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US Supreme Court judges signal support for abortion limits in challenge to Roe v Wade

·2-min read
Abortion rights supporters rally as the U.S. Supreme Court hears oral arguments in the Mississippi case  (AP)
Abortion rights supporters rally as the U.S. Supreme Court hears oral arguments in the Mississippi case (AP)

The US Supreme Court has signalled it will allow states to ban abortion much earlier in pregnancy - and may even overturn the nationwide right that has existed for nearly 50 years.

In the biggest challenge to abortion rights in decades, all six conservative justices indicated on Tuesday they would uphold a Mississippi law that imposes a 15-week termination limit.

Such a move would at the very least undermine the court’s historic 1973 Roe v Wade decision, which established a nationwide right to abortion at any point before a foetus can survive outside the womb - generally around 24 weeks.

There was also substantial support among the conservative justices for getting rid of Roe altogether, along with the 1992 Planned Parenthood v Casey ruling which reaffirmed it.

Justice Brett Kavanaugh - who was appointed by then President Donald Trump - suggested the court would be better off withdrawing completely from the abortion issue and letting states decide.

“Why should this court be the arbiter rather than Congress, the state legislatures, state supreme courts, the people being able to resolve this?” he asked. “And there will be different answers in Mississippi and New York, different answers in Alabama than California.”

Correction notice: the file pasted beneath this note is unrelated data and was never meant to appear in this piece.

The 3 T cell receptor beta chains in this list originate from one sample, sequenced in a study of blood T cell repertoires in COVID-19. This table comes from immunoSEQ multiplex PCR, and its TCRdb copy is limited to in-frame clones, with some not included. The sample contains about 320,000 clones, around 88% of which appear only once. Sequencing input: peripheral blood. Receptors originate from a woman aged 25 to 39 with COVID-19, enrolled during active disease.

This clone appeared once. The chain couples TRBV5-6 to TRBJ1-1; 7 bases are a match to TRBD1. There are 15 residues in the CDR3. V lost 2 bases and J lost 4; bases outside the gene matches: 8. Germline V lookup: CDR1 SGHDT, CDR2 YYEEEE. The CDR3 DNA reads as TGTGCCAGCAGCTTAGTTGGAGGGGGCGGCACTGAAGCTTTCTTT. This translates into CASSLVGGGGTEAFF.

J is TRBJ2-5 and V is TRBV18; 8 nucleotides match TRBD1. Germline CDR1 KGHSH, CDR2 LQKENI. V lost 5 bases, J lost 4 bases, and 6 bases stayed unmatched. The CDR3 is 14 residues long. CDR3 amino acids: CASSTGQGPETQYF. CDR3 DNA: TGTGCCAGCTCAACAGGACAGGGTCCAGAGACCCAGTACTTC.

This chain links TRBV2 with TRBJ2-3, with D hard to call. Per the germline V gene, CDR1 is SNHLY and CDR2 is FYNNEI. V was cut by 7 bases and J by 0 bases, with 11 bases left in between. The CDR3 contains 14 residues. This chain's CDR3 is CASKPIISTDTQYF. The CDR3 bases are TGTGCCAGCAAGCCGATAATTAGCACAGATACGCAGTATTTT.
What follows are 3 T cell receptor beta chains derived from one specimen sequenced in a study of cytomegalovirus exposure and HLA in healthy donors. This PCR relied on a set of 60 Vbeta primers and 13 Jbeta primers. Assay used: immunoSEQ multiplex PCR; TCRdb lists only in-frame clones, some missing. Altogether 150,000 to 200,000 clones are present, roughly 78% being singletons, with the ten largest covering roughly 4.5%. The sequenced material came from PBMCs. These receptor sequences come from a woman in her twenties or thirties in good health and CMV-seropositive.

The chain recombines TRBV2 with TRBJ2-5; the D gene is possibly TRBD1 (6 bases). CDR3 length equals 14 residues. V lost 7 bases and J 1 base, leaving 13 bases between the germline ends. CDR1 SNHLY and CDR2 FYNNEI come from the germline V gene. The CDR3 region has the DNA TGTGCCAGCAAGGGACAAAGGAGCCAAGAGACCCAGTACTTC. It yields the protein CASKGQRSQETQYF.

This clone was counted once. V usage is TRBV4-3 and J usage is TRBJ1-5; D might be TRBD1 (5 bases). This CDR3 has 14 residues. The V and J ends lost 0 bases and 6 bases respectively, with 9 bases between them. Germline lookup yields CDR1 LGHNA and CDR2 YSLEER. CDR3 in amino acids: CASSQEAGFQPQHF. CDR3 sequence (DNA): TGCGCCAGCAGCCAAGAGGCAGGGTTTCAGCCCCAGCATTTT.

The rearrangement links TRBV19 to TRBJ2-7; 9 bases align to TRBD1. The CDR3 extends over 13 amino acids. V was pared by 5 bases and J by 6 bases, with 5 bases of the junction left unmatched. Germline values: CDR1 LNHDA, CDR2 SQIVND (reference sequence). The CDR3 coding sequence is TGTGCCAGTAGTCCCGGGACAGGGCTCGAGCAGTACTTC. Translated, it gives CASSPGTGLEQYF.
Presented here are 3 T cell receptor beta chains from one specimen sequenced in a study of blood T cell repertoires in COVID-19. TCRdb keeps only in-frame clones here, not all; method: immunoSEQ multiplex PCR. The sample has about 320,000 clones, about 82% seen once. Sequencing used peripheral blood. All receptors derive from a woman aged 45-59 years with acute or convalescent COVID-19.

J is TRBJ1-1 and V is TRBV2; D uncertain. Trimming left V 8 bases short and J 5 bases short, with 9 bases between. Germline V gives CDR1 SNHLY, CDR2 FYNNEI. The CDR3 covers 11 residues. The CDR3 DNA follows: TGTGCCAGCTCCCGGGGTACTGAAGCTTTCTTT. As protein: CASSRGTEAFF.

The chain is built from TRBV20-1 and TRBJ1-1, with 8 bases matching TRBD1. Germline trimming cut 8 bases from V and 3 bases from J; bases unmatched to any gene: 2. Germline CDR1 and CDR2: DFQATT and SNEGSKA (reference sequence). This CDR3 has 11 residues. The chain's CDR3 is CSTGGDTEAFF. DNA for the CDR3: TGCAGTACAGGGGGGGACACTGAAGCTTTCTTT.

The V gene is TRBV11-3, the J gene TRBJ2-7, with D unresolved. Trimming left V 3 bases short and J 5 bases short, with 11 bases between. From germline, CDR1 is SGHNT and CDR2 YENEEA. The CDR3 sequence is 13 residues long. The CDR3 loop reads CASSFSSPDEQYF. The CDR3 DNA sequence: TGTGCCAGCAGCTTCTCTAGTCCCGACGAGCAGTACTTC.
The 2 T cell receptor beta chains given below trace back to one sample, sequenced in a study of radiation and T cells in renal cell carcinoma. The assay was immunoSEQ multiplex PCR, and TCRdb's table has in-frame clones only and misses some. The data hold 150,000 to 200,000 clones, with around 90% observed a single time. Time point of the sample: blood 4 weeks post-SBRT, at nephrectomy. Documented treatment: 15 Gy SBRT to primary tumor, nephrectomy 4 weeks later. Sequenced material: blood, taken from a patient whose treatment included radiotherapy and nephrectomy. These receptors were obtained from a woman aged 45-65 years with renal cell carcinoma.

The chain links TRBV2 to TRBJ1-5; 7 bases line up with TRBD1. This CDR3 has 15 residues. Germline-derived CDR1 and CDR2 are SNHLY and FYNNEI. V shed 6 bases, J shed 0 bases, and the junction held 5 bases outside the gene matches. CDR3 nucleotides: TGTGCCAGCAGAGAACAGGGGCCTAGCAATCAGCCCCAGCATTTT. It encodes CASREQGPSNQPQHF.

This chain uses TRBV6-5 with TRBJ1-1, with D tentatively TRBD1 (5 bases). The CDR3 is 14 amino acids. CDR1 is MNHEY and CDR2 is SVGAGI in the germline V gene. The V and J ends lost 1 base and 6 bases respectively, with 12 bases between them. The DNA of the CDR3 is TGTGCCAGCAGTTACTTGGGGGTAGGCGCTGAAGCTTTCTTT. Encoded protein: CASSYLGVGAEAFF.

Allen Siders, an anti-abortion activist, calls out to speakers at an abortion rights rally in Jackson, Mississippi on Wednesday (AP)
Allen Siders, an anti-abortion activist, calls out to speakers at an abortion rights rally in Jackson, Mississippi on Wednesday (AP)

Hundreds of demonstrators outside the court chanted for and against as the justices led arguments that could decide the fate of Roe v. Wade.

Chief Justice John Roberts, another conservative, was more interested in a less sweeping ruling that would uphold the Mississippi law but not explicitly overrule Roe and Casey.

“That may be what they’re asking for, but the thing at issue before us today is 15 weeks,” he said.

More than 90 per cent of abortions are performed in the first 13 weeks of pregnancy, well before viability, according to the federal Centers for Disease Control and Prevention.

Upholding the 15-week ban would mean rejecting the decades-old viability line. Abortion rights supporters say that would effectively overturn Roe and leave no principled line for when abortions might be banned.

The court’s three liberal justices said that reversing Roe and Casey would significantly damage the court’s own legitimacy.

“Will this institution survive the stench that this creates in the public perception that the Constitution and its reading are just political acts?” Justice Sonia Sotomayor asked.

Justice Stephen Breyer warned his colleagues they “better be damn sure” before they throw away the established abortion decisions.

Abortion would soon become illegal or severely restricted in roughly half the states if Roe and Casey are overturned, according to the Guttmacher Institute, a research organization that supports abortion rights.

Public opinion polls show support for preserving Roe, though some surveys also find backing for greater restrictions on abortion.

The outcome of court’s deliberations is unlikely to be known until next June.

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